New research shows CO2 levels rising faster than ever before

A slice from an Antarctic ice core. Researchers study the chemicals trapped in old ice to learn about past climate. Credit: Katherine Stelling/Oregon State University.

Researchers have discovered that the current rate of carbon dioxide (CO2) increase in the atmosphere is 10 times faster than at any point in the last 50,000 years.

This significant finding comes from a detailed chemical analysis of ancient Antarctic ice and highlights the unprecedented nature of today’s climate change.

CO2 is a greenhouse gas naturally present in our atmosphere, contributing to the warming of our planet through the greenhouse effect.

Historically, CO2 levels have fluctuated due to natural factors such as ice ages. However, today, human activities, especially the burning of fossil fuels, are causing CO2 levels to rise rapidly.

Scientists study ancient ice from Antarctica, which contains tiny air bubbles trapped over hundreds of thousands of years. By drilling deep ice cores up to 2 miles (3.2 kilometers) and analyzing these bubbles, researchers can learn about past climate conditions.

A new study published in the Proceedings of the National Academy of Sciences focuses on the West Antarctic Ice Sheet Divide ice core. This research reveals that during certain periods of the last ice age, CO2 levels experienced sudden jumps. These findings provide a more detailed understanding of how quickly CO2 levels can change and what that means for today’s climate.

Lead author Kathleen Wendt from Oregon State University explained that the team identified the fastest natural CO2 increases ever observed. These natural increases occurred alongside cold periods in the North Atlantic known as Heinrich Events, which are linked to abrupt climate shifts globally.

During the largest natural CO2 increase, levels rose by about 14 parts per million (ppm) in 55 years. In contrast, today’s rate of CO2 increase, driven largely by human activities, achieves this in just 5 to 6 years.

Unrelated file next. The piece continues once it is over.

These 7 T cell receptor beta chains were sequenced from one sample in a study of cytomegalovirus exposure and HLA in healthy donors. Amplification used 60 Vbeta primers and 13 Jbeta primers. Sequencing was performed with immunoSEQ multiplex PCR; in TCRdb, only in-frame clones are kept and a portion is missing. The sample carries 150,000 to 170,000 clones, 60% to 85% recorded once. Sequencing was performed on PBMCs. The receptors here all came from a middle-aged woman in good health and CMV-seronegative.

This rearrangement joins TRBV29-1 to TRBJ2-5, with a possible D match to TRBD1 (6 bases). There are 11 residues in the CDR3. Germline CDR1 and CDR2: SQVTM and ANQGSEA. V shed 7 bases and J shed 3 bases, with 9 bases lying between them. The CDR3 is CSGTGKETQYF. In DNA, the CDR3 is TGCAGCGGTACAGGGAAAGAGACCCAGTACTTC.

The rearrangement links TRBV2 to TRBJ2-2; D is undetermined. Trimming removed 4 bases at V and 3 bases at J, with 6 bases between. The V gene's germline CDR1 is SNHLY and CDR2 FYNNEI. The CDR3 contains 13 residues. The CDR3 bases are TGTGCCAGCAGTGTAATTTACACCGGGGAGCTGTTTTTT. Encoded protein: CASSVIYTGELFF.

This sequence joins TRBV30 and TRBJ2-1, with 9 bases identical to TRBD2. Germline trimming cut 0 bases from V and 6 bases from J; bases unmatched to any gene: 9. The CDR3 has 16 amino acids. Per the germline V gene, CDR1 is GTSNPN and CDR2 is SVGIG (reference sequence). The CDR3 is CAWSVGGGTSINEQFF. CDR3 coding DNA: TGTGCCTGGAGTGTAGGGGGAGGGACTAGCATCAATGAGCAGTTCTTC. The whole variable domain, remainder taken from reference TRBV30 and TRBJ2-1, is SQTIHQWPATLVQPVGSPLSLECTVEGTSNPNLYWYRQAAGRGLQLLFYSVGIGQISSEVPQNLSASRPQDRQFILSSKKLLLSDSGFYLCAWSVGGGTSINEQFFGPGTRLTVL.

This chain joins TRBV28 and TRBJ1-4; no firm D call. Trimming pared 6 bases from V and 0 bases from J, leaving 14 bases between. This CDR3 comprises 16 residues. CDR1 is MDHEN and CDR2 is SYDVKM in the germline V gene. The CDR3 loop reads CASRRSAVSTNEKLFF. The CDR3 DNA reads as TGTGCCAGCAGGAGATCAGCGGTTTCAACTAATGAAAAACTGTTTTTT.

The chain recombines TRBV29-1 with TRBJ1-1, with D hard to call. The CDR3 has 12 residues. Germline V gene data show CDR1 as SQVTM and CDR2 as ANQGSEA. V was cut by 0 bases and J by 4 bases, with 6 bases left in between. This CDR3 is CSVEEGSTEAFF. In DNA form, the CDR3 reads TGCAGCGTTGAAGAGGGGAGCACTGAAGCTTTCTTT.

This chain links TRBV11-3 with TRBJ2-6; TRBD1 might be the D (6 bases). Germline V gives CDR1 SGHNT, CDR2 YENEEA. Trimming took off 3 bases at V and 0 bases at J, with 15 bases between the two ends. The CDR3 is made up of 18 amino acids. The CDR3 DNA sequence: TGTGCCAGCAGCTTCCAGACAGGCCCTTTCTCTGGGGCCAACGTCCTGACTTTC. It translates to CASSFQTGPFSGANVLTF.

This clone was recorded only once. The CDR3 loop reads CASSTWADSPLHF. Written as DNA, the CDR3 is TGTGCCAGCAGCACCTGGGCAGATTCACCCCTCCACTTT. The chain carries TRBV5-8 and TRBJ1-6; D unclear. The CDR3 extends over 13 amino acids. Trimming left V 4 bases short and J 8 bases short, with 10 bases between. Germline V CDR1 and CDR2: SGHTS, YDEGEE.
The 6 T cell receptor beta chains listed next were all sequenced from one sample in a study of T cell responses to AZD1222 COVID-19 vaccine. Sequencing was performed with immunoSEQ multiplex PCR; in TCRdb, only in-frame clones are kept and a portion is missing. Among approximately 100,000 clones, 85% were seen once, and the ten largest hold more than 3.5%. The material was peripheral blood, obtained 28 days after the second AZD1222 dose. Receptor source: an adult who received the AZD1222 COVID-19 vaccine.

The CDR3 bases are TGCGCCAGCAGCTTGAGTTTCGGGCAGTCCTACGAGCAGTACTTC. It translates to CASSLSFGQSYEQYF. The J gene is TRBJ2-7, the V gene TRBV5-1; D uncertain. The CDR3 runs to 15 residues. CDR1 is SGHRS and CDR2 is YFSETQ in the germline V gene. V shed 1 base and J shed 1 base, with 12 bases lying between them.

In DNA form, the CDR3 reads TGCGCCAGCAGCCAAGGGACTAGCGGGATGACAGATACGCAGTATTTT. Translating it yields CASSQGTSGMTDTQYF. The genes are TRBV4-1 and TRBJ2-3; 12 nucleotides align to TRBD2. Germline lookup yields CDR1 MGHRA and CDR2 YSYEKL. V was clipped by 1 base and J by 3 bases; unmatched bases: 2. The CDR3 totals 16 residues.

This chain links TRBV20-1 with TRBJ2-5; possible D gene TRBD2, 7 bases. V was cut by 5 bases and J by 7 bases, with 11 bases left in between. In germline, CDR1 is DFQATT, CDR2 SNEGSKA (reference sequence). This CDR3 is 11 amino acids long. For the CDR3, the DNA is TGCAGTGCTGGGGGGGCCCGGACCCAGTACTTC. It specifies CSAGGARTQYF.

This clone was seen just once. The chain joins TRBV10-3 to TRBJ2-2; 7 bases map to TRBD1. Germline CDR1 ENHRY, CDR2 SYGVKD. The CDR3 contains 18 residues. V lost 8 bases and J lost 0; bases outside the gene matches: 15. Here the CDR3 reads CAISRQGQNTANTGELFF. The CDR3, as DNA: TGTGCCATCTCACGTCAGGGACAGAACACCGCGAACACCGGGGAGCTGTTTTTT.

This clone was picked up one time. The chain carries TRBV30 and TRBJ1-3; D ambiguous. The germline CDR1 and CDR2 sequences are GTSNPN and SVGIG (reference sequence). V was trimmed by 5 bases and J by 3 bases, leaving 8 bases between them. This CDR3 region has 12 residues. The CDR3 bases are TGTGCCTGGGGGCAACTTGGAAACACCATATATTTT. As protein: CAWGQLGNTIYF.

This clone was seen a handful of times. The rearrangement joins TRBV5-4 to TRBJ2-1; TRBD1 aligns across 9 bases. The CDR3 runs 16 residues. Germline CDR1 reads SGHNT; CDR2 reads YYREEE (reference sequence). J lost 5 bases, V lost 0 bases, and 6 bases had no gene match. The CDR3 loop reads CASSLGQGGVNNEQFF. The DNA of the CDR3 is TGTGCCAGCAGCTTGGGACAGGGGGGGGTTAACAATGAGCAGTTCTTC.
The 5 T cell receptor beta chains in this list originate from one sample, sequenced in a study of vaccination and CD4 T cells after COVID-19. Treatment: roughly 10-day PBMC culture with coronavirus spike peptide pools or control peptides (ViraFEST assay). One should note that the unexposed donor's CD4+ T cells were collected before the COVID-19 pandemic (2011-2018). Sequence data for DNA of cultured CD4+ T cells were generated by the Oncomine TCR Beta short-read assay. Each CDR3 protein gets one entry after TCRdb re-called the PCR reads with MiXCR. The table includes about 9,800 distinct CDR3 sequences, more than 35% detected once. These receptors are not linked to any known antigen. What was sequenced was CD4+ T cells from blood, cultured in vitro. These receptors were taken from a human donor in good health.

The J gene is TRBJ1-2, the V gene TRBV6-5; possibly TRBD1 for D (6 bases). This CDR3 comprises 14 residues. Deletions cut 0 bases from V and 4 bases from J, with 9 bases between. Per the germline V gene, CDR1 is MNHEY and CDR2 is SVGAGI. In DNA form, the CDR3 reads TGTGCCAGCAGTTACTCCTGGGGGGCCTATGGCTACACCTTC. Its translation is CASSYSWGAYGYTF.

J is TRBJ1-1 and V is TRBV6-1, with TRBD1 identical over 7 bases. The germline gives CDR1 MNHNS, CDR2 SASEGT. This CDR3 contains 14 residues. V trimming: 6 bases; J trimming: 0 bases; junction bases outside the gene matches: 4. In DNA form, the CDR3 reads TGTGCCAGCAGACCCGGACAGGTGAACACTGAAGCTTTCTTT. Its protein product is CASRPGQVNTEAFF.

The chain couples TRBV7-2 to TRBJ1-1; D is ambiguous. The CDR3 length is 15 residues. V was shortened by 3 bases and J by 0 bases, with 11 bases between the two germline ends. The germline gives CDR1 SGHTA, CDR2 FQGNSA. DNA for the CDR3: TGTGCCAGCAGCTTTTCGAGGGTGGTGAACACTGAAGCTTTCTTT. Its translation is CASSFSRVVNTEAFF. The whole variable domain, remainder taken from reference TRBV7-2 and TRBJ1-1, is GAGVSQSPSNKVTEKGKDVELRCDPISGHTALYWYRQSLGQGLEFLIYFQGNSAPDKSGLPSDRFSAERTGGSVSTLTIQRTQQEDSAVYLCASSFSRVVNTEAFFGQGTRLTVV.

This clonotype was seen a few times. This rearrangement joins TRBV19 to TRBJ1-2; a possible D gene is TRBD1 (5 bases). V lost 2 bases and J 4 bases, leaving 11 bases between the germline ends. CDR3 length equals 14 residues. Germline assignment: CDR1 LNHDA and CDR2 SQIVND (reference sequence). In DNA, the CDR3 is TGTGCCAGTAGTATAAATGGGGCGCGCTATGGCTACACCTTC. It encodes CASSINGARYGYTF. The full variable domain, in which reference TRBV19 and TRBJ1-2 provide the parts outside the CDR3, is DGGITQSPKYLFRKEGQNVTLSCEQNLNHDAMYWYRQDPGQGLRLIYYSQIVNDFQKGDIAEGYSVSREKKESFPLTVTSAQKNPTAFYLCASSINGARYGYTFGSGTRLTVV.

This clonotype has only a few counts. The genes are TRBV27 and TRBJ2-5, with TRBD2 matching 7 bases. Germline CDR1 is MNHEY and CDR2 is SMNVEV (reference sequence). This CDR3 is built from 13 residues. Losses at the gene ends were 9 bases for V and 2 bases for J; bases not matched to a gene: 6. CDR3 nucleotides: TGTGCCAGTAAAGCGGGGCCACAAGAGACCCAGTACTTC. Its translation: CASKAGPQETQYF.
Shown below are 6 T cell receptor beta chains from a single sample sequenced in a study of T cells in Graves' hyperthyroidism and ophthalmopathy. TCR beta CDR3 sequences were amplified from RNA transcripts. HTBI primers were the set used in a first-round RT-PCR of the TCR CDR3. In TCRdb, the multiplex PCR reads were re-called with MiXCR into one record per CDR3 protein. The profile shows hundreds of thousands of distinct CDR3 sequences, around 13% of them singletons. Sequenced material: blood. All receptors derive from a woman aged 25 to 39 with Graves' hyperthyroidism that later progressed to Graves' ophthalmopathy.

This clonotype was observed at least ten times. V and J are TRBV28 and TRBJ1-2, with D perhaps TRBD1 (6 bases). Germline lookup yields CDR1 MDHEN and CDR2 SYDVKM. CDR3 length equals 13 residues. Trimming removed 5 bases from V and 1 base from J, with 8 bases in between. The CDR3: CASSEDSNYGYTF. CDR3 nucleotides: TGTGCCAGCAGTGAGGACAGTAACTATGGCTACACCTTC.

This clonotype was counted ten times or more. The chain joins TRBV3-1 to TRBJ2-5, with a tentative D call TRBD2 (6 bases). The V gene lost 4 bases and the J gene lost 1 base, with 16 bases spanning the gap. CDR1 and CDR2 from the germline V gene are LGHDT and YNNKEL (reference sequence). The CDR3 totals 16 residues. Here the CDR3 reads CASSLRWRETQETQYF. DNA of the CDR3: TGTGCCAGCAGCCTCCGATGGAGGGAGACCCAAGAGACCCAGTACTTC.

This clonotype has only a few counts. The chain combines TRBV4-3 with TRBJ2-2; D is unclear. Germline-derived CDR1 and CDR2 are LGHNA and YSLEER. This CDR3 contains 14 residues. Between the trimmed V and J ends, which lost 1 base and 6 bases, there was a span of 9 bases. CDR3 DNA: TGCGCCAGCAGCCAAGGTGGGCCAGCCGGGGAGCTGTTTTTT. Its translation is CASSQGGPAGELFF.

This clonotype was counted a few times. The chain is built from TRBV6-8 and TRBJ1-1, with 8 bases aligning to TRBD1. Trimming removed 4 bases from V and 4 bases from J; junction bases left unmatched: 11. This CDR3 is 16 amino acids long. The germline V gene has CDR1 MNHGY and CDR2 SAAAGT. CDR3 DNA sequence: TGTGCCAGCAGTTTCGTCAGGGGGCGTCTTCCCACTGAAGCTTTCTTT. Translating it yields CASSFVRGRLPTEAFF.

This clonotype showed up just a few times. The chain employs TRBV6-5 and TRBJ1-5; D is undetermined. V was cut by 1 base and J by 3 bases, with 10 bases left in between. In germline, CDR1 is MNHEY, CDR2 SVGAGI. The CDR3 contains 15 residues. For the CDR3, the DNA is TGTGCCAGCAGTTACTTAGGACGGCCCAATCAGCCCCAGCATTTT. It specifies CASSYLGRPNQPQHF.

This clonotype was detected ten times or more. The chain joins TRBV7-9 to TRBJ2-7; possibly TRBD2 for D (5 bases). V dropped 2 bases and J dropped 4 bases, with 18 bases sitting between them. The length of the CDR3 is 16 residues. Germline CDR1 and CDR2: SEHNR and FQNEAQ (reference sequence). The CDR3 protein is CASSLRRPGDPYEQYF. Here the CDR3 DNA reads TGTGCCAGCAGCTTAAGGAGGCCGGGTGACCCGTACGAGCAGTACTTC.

One key discovery is that past CO2 rises were associated with strengthening westerly winds, which play a crucial role in ocean circulation. These winds caused a rapid release of CO2 from the Southern Ocean, a major carbon sink.

Christo Buizert, a co-author of the study, noted that these Heinrich Events likely involved dramatic changes, such as the collapse of the North American ice sheet, affecting weather patterns and causing large CO2 releases.

Researchers warn that similar changes in wind patterns due to current climate change could reduce the Southern Ocean’s ability to absorb CO2. This is concerning because we rely on the Southern Ocean to absorb a significant portion of human-generated CO2.

“If the westerly winds strengthen as predicted, the Southern Ocean will become less effective at absorbing CO2,” Wendt explained. This means more CO2 could remain in the atmosphere, further accelerating global warming.

The findings underscore the urgency of addressing human-caused CO2 emissions. By learning from past climate events, we gain valuable insights into the potential impacts of today’s rapid CO2 increase.

Reducing emissions and understanding these natural processes are crucial steps in mitigating climate change and protecting our planet for future generations.